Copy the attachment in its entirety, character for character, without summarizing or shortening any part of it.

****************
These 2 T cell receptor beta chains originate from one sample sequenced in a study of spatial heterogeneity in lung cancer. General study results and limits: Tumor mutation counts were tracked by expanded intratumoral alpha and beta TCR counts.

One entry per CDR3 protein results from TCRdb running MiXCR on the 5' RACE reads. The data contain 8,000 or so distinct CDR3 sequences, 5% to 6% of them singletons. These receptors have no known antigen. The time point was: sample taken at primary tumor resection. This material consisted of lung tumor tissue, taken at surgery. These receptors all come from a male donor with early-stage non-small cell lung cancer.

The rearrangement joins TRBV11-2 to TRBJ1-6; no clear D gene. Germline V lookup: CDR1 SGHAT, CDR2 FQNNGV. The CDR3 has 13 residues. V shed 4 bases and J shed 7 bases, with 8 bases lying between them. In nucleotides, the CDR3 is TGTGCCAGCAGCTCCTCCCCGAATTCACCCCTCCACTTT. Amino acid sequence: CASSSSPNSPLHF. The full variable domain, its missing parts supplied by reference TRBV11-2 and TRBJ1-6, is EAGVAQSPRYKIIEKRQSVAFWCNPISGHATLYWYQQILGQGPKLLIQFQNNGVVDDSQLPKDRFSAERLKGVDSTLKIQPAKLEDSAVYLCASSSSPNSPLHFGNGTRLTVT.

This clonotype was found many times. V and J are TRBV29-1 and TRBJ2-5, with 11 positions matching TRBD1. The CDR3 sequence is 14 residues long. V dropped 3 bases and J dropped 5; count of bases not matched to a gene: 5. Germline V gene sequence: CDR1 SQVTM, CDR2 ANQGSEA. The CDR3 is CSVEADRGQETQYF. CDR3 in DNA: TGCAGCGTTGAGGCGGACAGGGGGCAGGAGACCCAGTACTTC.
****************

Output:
These 2 T cell receptor beta chains originate from one sample sequenced in a study of spatial heterogeneity in lung cancer. General study results and limits: Tumor mutation counts were tracked by expanded intratumoral alpha and beta TCR counts.

One entry per CDR3 protein results from TCRdb running MiXCR on the 5' RACE reads. The data contain 8,000 or so distinct CDR3 sequences, 5% to 6% of them singletons. These receptors have no known antigen. The time point was: sample taken at primary tumor resection. This material consisted of lung tumor tissue, taken at surgery. These receptors all come from a male donor with early-stage non-small cell lung cancer.

The rearrangement joins TRBV11-2 to TRBJ1-6; no clear D gene. Germline V lookup: CDR1 SGHAT, CDR2 FQNNGV. The CDR3 has 13 residues. V shed 4 bases and J shed 7 bases, with 8 bases lying between them. In nucleotides, the CDR3 is TGTGCCAGCAGCTCCTCCCCGAATTCACCCCTCCACTTT. Amino acid sequence: CASSSSPNSPLHF. The full variable domain, its missing parts supplied by reference TRBV11-2 and TRBJ1-6, is EAGVAQSPRYKIIEKRQSVAFWCNPISGHATLYWYQQILGQGPKLLIQFQNNGVVDDSQLPKDRFSAERLKGVDSTLKIQPAKLEDSAVYLCASSSSPNSPLHFGNGTRLTVT.

This clonotype was found many times. V and J are TRBV29-1 and TRBJ2-5, with 11 positions matching TRBD1. The CDR3 sequence is 14 residues long. V dropped 3 bases and J dropped 5; count of bases not matched to a gene: 5. Germline V gene sequence: CDR1 SQVTM, CDR2 ANQGSEA. The CDR3 is CSVEADRGQETQYF. CDR3 in DNA: TGCAGCGTTGAGGCGGACAGGGGGCAGGAGACCCAGTACTTC.